Also provided with this project are a wide set of extensions for various programming languages, tools (such as git & subversion), deployment (such as Google App Engine, Heroku, IBM, and Cloud Foundry), and enterprise needs (like datasource / SQL editing). Additionally, a default cloud IDE is provided, designed as a workbench for the enterprise developer, similar to the Eclipse project, with a default packaging of extensions and developer workflow optimized around a cloud IDE environment.

The Che system is intended to run on any servlet container, and can be deployed either as a stand alone packaging (run as a desktop application with a browser interface) or as part of an enterprise cloud platform, which turns the packaged application into a multi-tenant, secure, and scalable distributed development system. When deployed within an enterprise cloud development platform, the Che packaging (kernel + SDK + IDE + extensions) operate in a central, orchestrated fashion on a system designed to ensure HA and scalability of large developer populations,  including providing the potential for large organizations to apply sophisticated behavioral / access permissions, derive intelligence from analytics of activity, and meet compliance obligations with audit / access logs.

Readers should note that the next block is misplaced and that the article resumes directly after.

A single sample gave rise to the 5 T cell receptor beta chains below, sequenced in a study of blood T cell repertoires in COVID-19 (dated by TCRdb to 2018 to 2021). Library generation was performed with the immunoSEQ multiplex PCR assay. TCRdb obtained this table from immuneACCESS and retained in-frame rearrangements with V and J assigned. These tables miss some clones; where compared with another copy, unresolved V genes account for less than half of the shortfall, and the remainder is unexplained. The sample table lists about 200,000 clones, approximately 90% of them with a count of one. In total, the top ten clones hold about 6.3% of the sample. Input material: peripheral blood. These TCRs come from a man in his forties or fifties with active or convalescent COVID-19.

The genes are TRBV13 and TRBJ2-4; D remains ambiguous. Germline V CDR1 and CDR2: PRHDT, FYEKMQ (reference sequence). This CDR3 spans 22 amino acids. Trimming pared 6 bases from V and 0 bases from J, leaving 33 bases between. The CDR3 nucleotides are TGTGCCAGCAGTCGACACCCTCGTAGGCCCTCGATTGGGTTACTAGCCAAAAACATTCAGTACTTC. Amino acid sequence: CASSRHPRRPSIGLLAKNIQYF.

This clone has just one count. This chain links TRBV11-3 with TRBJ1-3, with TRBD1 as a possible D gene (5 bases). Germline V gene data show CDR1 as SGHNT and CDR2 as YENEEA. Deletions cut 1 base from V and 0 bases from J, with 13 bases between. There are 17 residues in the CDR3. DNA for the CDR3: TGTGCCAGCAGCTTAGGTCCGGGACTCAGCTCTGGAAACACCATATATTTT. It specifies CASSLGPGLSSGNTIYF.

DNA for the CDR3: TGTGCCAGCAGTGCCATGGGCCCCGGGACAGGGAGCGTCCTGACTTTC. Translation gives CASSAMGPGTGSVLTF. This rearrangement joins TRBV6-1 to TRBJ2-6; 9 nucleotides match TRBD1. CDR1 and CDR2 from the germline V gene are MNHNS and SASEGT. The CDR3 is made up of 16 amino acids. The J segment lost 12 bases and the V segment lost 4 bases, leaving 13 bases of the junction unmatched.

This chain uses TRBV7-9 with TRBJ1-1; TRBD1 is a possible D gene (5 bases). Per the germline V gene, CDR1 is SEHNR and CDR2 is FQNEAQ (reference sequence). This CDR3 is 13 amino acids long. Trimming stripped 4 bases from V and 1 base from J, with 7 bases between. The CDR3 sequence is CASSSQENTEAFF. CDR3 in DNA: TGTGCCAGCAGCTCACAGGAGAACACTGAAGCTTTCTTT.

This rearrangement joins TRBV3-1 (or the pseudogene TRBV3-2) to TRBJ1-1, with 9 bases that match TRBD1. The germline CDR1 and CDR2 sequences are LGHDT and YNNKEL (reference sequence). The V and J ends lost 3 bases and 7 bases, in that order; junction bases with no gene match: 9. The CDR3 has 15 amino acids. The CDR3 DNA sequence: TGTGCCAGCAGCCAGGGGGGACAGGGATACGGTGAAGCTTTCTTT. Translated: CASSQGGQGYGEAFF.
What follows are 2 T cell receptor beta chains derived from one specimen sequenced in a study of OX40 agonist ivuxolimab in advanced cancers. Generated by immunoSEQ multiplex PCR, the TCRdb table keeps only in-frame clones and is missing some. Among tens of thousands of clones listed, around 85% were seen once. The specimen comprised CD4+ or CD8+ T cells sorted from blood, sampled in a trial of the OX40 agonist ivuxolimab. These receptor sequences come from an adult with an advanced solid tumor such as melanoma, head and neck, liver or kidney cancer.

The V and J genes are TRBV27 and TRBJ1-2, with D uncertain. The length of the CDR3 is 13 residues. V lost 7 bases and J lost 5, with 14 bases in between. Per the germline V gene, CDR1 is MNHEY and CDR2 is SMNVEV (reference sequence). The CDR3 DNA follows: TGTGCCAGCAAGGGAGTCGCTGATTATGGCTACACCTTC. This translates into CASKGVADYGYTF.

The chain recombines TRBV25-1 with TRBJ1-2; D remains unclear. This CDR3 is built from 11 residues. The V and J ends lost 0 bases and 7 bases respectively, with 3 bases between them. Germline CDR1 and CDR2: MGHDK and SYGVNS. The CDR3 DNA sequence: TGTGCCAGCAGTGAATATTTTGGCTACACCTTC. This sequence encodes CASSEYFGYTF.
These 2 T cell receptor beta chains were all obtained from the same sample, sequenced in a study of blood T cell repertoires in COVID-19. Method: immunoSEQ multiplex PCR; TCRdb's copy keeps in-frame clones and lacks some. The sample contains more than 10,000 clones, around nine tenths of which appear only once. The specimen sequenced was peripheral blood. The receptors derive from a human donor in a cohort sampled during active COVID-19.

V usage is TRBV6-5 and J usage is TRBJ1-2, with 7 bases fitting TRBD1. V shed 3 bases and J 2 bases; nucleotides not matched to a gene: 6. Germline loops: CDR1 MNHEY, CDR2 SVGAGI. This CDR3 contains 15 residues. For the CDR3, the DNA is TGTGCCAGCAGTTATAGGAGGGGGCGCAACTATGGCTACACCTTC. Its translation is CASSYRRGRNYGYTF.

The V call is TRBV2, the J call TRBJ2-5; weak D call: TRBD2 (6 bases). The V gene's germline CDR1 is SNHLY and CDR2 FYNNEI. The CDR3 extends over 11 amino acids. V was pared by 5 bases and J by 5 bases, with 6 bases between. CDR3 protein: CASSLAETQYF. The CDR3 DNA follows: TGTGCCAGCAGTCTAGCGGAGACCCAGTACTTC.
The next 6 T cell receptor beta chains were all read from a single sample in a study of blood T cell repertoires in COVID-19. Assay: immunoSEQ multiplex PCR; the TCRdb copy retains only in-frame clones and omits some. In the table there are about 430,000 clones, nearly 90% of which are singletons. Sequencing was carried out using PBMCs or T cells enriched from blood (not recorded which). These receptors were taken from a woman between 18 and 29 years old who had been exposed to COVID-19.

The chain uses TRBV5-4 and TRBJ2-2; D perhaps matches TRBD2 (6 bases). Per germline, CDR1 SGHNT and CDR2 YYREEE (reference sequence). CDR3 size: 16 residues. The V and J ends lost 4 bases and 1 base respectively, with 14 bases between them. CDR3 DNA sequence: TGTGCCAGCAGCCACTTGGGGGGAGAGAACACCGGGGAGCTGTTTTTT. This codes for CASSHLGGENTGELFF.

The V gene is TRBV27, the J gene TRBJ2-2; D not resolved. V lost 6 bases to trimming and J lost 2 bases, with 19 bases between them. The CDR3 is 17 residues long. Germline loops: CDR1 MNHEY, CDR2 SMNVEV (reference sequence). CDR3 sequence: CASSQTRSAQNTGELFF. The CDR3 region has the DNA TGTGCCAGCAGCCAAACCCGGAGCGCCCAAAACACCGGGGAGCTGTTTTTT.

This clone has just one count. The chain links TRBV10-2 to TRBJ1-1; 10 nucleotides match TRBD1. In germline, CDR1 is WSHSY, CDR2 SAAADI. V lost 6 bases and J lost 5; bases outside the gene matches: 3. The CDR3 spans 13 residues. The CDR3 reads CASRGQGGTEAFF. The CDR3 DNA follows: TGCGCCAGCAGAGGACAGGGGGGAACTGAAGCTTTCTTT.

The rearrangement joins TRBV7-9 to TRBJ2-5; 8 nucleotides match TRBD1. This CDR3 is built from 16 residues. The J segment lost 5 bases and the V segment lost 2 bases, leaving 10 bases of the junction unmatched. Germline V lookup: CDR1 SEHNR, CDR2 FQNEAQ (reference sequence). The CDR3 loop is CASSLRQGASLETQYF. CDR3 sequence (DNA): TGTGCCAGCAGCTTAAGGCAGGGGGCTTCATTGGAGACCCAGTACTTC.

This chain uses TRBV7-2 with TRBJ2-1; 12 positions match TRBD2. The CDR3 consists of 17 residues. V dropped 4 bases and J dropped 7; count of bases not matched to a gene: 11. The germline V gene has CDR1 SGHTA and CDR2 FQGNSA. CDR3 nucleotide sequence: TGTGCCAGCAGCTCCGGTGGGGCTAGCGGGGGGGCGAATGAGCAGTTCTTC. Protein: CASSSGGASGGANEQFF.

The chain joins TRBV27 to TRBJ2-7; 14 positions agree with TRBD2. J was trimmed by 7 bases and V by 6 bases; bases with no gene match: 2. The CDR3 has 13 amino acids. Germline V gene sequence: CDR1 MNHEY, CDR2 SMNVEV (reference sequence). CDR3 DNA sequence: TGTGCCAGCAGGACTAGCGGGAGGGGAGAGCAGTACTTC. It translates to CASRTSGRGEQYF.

The Che kernel generates JavaScript that is optimized for all major browsers and also certain mobile devices. The benefit of such a system is a lightweight approach that can be used to build any type of Eclipse-style extension, accessible via a browser, but authored entirely in Java.  With the architectural approach, the migration of existing Eclipse plug-ins to a browser IDE format will be reduced as they can stay in Java and use many of the same API / SDK practices.

Additionally, this system provides a way to quickly create new distributions of IDEs that can be run on the desktop and then graduate to a full enterprise cloud platform that is centrally provisioned and managed.

Why Here?: 

With our target being both individual developers and large enterprises, Che needs an organization and set of processes that allow it to achieve maturity and exposure to a global community of developers and contributors who can build the extensions necessary to drive adoption within enterprises.

Che started in 2009 at Exo Platform, and eventually spun out to Codenvy at the beginning of the year 2013. Che has attracted developers steadily, with up to 38 people having contributed to the project so far. Che has been deployed for usage at Codenvy.com for a while and there are 125,000 user developers who have used the system, and 1000s of those have encouraged openness and provided input into its future direction.